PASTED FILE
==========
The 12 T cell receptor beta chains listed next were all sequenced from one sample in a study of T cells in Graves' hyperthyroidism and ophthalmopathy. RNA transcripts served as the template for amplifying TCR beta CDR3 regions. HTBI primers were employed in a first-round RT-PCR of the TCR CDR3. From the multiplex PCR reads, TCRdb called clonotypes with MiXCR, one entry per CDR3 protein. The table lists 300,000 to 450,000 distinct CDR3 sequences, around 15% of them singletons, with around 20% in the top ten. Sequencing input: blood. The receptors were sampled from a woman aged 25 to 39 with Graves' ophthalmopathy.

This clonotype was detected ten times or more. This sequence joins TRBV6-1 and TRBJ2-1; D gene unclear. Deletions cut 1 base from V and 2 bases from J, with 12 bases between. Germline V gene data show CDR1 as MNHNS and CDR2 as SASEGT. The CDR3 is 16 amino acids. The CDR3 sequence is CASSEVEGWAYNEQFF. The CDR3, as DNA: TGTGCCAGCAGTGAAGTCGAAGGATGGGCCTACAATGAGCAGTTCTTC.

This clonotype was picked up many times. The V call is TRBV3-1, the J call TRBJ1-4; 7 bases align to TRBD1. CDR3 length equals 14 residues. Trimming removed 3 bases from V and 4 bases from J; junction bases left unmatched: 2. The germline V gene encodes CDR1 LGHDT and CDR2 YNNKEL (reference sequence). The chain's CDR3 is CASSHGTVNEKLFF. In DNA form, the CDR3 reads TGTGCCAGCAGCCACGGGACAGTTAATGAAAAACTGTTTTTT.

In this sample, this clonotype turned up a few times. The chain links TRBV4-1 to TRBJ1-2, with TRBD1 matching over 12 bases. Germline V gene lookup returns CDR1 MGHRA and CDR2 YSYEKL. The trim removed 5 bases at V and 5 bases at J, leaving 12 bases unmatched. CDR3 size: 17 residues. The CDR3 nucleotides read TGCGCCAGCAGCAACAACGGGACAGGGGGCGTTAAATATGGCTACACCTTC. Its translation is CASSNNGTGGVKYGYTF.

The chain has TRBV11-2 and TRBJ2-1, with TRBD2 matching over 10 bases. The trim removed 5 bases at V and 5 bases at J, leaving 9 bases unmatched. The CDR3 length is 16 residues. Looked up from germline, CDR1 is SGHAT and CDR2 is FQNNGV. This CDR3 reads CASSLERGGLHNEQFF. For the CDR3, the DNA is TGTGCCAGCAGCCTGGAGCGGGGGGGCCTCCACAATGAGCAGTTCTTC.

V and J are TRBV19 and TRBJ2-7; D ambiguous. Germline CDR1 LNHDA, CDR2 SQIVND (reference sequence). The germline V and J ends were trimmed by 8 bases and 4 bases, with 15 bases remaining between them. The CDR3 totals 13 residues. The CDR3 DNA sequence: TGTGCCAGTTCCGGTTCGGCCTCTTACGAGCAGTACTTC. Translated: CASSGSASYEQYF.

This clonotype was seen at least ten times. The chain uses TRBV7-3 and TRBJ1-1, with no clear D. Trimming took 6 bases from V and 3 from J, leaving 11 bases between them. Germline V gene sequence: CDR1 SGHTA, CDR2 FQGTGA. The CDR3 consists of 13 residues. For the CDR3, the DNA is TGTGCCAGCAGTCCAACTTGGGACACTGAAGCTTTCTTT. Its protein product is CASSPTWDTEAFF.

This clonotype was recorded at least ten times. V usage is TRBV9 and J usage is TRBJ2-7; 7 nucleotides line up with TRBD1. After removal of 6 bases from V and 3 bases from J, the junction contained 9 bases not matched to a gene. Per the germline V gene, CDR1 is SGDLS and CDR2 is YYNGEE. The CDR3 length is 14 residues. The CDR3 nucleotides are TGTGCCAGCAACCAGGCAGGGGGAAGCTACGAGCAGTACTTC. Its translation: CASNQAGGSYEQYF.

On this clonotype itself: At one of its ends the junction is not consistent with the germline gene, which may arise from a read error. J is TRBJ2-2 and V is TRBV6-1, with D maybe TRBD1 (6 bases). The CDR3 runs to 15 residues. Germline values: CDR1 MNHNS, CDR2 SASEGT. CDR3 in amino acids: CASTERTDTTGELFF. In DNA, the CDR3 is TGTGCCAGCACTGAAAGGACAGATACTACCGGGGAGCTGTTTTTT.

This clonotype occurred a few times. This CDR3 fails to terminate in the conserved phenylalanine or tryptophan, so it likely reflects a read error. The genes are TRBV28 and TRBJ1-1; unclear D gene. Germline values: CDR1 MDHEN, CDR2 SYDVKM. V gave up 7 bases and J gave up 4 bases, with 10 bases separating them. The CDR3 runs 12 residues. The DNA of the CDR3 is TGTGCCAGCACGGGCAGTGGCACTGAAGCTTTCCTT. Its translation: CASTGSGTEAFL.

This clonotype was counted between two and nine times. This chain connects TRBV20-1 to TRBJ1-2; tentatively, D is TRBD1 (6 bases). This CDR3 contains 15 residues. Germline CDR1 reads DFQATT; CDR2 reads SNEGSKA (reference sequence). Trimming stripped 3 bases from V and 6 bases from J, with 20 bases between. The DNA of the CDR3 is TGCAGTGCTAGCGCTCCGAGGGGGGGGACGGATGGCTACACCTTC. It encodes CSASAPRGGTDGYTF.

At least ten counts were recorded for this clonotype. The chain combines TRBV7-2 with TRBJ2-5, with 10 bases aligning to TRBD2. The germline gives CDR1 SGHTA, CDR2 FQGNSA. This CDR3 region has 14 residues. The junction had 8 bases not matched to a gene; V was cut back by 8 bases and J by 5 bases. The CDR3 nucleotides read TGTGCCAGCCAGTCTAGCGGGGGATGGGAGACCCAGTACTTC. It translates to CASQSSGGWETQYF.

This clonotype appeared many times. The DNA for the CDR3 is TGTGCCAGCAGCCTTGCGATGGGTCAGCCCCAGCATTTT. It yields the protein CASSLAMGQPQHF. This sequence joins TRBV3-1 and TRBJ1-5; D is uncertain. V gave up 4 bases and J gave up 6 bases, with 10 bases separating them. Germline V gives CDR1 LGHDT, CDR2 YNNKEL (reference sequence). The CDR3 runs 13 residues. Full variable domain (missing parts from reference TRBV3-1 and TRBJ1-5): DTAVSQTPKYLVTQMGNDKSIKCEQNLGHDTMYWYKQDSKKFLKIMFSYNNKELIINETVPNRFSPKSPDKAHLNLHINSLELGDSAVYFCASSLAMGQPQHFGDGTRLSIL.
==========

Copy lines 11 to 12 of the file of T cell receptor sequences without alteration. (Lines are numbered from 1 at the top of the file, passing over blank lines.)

This clonotype was counted between two and nine times. This chain connects TRBV20-1 to TRBJ1-2; tentatively, D is TRBD1 (6 bases). This CDR3 contains 15 residues. Germline CDR1 reads DFQATT; CDR2 reads SNEGSKA (reference sequence). Trimming stripped 3 bases from V and 6 bases from J, with 20 bases between. The DNA of the CDR3 is TGCAGTGCTAGCGCTCCGAGGGGGGGGACGGATGGCTACACCTTC. It encodes CSASAPRGGTDGYTF.

At least ten counts were recorded for this clonotype. The chain combines TRBV7-2 with TRBJ2-5, with 10 bases aligning to TRBD2. The germline gives CDR1 SGHTA, CDR2 FQGNSA. This CDR3 region has 14 residues. The junction had 8 bases not matched to a gene; V was cut back by 8 bases and J by 5 bases. The CDR3 nucleotides read TGTGCCAGCCAGTCTAGCGGGGGATGGGAGACCCAGTACTTC. It translates to CASQSSGGWETQYF.